Despite this, as for spirals, the ETG CO detection rate inside the Virgo cluster is much higher than the HI detection rate, and is almost identical to that found in the field (Paper IV). The molecular gas mass fractions (M/L) of cluster and field galaxies also appear to be similar. Paper IV does however show some evidence that the H-richest ETGs are all low mass, and in poor environments. It is hence interesting to investigate these high- and low-density galaxy populations separately, to see if the origin of the gas is affected by the environment.
When our sample of galaxies is divided into Virgo (defined in Paper I as all the galaxies within a sphere of radius 3.5 Mpc centered on the cluster centre
In Figure 6, 425% (38 out of 91) of the fast-rotating field ETGs have kinematically misaligned ionised gas. However, in the Virgo cluster only 106% (2 out of 20) of the fast-rotating galaxies have ionised gas kinematically misaligned for the stars ( 30). If this distribution of alignments in the cluster was the same as in the field one would expect 8 to 10 galaxies to show misalignments.
A MW-U test gives a probability that the Virgo and field galaxies are randomly drawn from the same parent galaxy population as 0.3% (3 significance). The same result is found when one considers the kinematic misalignment between the molecular gas and the stars, but with lower number statistics (shown as the hatched area in Figure 6).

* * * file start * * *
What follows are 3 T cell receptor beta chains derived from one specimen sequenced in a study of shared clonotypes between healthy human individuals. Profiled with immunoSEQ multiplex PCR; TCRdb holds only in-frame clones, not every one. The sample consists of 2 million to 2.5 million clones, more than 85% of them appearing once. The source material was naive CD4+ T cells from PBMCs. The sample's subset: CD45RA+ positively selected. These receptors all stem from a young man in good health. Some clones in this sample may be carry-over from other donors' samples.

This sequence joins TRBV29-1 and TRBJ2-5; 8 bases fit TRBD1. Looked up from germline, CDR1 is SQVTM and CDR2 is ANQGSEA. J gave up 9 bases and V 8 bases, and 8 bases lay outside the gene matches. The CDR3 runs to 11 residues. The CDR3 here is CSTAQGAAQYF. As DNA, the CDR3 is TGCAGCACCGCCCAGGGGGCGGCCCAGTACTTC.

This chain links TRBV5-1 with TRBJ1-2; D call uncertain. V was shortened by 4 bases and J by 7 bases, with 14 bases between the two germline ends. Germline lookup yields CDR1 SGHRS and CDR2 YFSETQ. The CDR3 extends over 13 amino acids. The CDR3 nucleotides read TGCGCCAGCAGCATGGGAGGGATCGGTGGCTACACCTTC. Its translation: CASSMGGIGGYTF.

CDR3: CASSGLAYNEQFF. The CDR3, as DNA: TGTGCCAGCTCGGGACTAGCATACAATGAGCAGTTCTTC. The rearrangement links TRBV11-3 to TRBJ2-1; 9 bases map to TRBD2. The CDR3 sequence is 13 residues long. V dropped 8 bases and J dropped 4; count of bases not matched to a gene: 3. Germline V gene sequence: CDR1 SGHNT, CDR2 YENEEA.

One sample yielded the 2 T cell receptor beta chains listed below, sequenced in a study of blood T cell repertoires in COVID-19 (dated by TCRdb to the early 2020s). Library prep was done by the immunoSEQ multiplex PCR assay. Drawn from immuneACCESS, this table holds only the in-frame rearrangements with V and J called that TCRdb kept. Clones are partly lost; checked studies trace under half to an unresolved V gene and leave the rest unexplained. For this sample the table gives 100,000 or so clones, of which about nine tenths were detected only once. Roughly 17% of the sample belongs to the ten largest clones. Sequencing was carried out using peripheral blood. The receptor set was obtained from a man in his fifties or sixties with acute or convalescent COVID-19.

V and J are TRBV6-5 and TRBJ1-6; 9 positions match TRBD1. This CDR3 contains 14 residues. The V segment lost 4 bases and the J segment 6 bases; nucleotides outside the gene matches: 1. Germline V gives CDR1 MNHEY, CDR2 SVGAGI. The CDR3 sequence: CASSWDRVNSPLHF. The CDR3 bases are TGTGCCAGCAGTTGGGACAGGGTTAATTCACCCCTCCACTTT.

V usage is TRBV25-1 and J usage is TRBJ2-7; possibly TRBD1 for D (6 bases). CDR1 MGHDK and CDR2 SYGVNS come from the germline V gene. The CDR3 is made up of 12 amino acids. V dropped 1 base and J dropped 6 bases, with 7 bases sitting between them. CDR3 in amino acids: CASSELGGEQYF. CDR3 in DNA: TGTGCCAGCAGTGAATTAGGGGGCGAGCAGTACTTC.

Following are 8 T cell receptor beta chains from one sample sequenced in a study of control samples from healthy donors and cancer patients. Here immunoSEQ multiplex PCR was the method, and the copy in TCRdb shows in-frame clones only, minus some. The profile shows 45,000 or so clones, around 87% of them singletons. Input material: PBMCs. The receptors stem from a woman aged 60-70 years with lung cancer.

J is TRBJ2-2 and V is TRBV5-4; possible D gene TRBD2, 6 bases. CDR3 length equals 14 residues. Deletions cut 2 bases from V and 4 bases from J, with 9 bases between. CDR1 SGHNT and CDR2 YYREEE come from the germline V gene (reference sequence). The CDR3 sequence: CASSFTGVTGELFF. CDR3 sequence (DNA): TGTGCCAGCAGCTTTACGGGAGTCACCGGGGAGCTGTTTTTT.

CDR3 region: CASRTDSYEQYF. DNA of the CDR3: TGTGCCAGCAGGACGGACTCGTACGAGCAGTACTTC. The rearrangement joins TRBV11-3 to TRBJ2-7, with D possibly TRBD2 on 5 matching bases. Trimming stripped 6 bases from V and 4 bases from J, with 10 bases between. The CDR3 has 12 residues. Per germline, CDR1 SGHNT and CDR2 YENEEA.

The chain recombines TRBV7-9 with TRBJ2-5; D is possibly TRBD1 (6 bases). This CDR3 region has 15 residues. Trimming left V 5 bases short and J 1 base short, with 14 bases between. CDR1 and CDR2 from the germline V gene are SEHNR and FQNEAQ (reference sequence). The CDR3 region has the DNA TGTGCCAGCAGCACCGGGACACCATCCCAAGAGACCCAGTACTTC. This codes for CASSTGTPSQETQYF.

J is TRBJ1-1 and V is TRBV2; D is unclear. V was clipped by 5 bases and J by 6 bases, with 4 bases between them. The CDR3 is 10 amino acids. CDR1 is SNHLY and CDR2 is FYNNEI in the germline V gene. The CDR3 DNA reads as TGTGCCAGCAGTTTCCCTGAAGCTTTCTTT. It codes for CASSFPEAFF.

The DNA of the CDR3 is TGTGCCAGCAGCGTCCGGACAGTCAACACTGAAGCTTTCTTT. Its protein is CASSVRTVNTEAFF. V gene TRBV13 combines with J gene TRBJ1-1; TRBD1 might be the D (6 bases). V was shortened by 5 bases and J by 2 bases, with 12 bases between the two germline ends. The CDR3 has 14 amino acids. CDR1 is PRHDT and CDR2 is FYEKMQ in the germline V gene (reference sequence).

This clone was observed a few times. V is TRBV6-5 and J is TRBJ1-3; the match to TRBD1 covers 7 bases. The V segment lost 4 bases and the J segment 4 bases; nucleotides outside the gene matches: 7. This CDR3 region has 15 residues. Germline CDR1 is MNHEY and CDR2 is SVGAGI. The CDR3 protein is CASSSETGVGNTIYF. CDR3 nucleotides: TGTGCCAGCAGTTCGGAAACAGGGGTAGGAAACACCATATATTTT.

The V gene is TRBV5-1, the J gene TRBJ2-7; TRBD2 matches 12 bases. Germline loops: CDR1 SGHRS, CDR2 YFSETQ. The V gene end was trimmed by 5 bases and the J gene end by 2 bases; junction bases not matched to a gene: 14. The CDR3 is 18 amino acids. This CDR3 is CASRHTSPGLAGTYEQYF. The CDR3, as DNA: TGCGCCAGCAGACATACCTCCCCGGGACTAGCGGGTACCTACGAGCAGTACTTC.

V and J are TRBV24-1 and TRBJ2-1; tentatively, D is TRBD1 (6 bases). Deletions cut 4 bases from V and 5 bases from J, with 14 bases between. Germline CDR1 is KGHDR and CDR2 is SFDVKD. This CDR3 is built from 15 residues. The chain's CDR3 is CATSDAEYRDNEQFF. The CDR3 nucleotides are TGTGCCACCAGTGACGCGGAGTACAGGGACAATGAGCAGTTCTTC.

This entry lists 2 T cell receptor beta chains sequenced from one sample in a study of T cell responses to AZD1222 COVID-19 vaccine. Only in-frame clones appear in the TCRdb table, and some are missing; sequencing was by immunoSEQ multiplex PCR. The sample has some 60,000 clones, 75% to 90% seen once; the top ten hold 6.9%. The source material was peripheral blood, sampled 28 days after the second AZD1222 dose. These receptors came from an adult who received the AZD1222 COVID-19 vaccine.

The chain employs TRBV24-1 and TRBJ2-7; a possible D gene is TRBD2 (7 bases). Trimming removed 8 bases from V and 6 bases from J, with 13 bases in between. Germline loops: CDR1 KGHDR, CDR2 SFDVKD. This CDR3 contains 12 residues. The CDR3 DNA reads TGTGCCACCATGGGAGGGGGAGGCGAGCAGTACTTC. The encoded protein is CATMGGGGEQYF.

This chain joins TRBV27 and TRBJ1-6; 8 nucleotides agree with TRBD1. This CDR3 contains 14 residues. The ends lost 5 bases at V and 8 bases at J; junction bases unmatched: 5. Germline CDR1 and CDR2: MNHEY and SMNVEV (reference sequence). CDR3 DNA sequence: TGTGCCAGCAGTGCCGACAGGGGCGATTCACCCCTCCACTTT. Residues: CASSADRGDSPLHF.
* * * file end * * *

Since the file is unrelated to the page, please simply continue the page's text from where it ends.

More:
The two kinematically misaligned Virgo galaxies (NGC 4262 and NGC 4694) both lie on the outskirts of the cluster and are undergoing mergers/interactions as they fall into the cluster. NGC 4262 may have recently undergone a close encounter with a nearby galaxy (see Vollmer, Huchtmeier & van Driel, 2005). It has a ring of HI surrounding the galaxy (Krumm, van Driel & van Woerden, 1985). This system is strongly barred, and the HI shows elliptical orbits which may be the cause of the observed misalignments. This ring may be the source of the ionised gas as the kinematic position angles appear to be similar. No CO emission was detected from NGC 4262 (Paper IV). NGC 4694 is undergoing a gas-rich major merger in the cluster outskirts. The CO and HI in this galaxy are in non-equilibrium structures offset from the stellar body, towards a dwarf galaxy (Duc et al. 2007; Alatalo et al, in prep.).